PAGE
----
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What Is Osteoporosis? What You Need to Know

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What Is an Osteoporosis Fracture?

A fracture is a break in a bone. If you have osteoporosis, your bones become thin, lose structure, and become fragile. You could lift a bag of groceries and suffer a fracture or a collapsed vertebra in your back. Or you might stoop down to tie your shoe and feel a sudden, severe pain from a fracture.

While the pain from the fracture may subside, you may develop continued chronic pain. As spinal bones collapse, deformities such as a dowager's hump will become obvious to both you and people around you. You may feel stiff and have trouble being active.

 

What Causes Osteoporosis?

We don't know a lot about what causes osteoporosis. We do know how osteoporosis develops throughout a person's life. Bones are complex, living tissue. Your body constantly breaks down old bone and rebuilds new bone. This bone-building process is called "remodeling."

As you are growing up, your body builds more bone than it removes. During childhood, your bones become larger and stronger. Peak bone mass occurs when you have the maximum amount of bone mass you will ever have. For most people, this usually happens during the third decade of life. At a certain age, the bone remodeling process changes. New bone gets laid down at a slower rate. This slowdown results in a decrease in the total amount of bone you have.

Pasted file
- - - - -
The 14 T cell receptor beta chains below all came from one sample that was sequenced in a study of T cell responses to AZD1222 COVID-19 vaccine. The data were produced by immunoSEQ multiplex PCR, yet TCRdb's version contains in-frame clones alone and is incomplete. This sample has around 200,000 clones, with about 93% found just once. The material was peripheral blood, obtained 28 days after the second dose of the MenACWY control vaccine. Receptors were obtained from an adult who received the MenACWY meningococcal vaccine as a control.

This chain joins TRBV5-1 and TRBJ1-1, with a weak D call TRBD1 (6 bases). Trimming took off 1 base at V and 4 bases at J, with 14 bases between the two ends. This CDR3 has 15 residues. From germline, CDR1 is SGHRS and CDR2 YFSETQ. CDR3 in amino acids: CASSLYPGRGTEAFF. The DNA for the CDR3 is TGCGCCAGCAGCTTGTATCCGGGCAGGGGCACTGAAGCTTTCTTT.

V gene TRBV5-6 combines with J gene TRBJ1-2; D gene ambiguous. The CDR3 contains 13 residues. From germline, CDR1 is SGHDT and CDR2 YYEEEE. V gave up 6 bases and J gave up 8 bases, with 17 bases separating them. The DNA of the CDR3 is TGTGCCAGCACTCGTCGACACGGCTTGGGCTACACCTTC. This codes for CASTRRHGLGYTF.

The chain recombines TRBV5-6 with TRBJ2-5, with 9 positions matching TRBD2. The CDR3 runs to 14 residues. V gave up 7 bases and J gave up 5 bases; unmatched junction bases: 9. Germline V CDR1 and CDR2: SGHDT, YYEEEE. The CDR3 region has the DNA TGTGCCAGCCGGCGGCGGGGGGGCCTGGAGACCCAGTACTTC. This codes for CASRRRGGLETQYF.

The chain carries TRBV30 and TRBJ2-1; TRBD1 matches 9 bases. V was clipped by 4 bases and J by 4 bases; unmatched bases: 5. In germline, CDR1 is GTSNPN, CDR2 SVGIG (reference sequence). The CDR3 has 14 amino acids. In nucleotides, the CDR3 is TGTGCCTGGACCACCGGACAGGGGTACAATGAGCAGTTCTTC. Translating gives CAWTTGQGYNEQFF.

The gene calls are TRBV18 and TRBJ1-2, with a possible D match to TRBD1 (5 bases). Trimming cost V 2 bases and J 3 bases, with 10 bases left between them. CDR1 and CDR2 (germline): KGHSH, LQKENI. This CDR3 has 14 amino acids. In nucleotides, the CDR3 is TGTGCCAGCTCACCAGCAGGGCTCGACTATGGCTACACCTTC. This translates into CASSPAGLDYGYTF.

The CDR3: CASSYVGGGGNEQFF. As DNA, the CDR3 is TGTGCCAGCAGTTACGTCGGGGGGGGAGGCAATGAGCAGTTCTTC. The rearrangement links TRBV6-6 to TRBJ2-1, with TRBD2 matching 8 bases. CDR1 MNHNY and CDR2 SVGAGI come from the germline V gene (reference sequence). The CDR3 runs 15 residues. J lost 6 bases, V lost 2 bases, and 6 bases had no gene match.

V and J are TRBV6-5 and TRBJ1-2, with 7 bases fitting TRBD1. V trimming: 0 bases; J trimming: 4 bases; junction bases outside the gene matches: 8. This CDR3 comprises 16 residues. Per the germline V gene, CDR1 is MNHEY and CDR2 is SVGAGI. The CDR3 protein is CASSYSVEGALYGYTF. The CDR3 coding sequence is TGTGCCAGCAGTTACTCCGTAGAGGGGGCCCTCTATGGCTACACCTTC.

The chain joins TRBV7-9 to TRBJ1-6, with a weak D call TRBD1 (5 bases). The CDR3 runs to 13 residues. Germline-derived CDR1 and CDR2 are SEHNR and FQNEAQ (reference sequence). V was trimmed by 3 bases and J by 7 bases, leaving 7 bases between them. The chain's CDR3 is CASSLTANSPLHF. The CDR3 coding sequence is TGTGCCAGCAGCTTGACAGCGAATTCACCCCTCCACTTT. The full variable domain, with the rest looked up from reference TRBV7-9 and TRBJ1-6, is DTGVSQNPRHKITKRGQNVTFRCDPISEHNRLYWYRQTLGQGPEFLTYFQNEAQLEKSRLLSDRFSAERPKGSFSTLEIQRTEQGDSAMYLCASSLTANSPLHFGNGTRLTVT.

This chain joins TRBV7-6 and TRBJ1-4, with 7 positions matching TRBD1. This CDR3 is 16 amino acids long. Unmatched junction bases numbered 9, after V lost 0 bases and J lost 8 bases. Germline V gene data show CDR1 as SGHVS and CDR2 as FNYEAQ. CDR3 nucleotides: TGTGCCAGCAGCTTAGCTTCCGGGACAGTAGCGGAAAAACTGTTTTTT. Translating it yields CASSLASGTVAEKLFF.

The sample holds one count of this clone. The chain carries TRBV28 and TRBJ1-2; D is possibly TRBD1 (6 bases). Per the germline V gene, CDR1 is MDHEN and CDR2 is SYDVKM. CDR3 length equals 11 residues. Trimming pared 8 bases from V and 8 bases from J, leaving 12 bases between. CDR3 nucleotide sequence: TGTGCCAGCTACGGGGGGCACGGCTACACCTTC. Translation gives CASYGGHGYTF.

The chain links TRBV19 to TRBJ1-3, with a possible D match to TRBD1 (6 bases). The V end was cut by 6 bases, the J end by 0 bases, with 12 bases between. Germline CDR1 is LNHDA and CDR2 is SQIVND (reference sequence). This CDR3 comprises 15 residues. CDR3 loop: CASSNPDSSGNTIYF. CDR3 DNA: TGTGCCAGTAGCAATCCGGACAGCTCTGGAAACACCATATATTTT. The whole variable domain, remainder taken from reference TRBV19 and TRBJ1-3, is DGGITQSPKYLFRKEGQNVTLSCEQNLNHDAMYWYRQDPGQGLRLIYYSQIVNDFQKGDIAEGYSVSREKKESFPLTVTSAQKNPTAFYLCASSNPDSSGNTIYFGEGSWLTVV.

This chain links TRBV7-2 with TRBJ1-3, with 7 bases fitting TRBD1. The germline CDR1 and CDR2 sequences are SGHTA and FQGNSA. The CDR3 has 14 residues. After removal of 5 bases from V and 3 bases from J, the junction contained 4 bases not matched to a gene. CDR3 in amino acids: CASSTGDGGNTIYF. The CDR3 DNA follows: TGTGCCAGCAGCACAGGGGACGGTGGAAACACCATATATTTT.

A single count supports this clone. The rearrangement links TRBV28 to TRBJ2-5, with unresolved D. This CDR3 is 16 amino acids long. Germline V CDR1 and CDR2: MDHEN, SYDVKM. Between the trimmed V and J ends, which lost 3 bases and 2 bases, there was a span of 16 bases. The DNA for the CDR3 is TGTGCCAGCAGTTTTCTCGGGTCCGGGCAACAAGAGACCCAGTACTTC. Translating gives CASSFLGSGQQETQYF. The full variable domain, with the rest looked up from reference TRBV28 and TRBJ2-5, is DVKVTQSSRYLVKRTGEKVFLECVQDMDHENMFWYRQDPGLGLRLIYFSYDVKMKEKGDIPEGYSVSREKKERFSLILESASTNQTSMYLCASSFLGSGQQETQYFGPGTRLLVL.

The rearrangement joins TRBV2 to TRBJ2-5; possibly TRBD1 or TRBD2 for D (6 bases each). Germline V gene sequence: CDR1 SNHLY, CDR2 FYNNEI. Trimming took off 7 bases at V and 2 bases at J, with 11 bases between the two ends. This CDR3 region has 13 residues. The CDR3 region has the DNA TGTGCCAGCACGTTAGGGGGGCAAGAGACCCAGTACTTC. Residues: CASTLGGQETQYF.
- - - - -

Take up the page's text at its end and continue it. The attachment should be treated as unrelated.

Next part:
If this loss of bone reaches a certain point, you have osteopenia. When bone loss becomes more severe, you have osteoporosis. 

What Is My Risk for Osteoporosis?

Key risk factors for osteoporosis include:

  • Family history: Osteoporosis seems to run in families. If your mother had a hip fracture or spinal collapse fracture, chances are you are at risk for osteoporosis.
  • Gender: Women are four times more likely than men to get osteoporosis. But men also suffer from osteoporosis.
  • Age: The risk of osteoporosis increases with age. Women over the age of 50 have the greatest risk of developing osteoporosis. However, anyone of any age can have osteoporosis. But the older you are, the more risk you have of fractures and osteoporosis.
  • Bone structure and body weight: Petite and thin women have a greater risk of developing osteoporosis. Weight loss after age 50 in women also seems to increase the risk of hip fractures. Weight gain decreases the risk. Small-boned, thin men have a greater risk of osteoporosis than men with larger frames and more body weight.
  • History of fractures: Having one fracture increases the chance of more fractures.
  • Smoking: Smoking increases the risk of fractures. Studies show that cigarette smokers (past or current smokers) have lower bone densities and higher fracture risks. Women who smoke have lower levels of estrogen -- a key component for having healthy bones -- compared to nonsmokers. They also frequently go through menopause earlier.
  • Medications: Some medications may increase your risk of osteoporosis. These include long-term use of steroids (prednisone), thyroid drugs, anticonvulsants, antacids, and other drugs.

 

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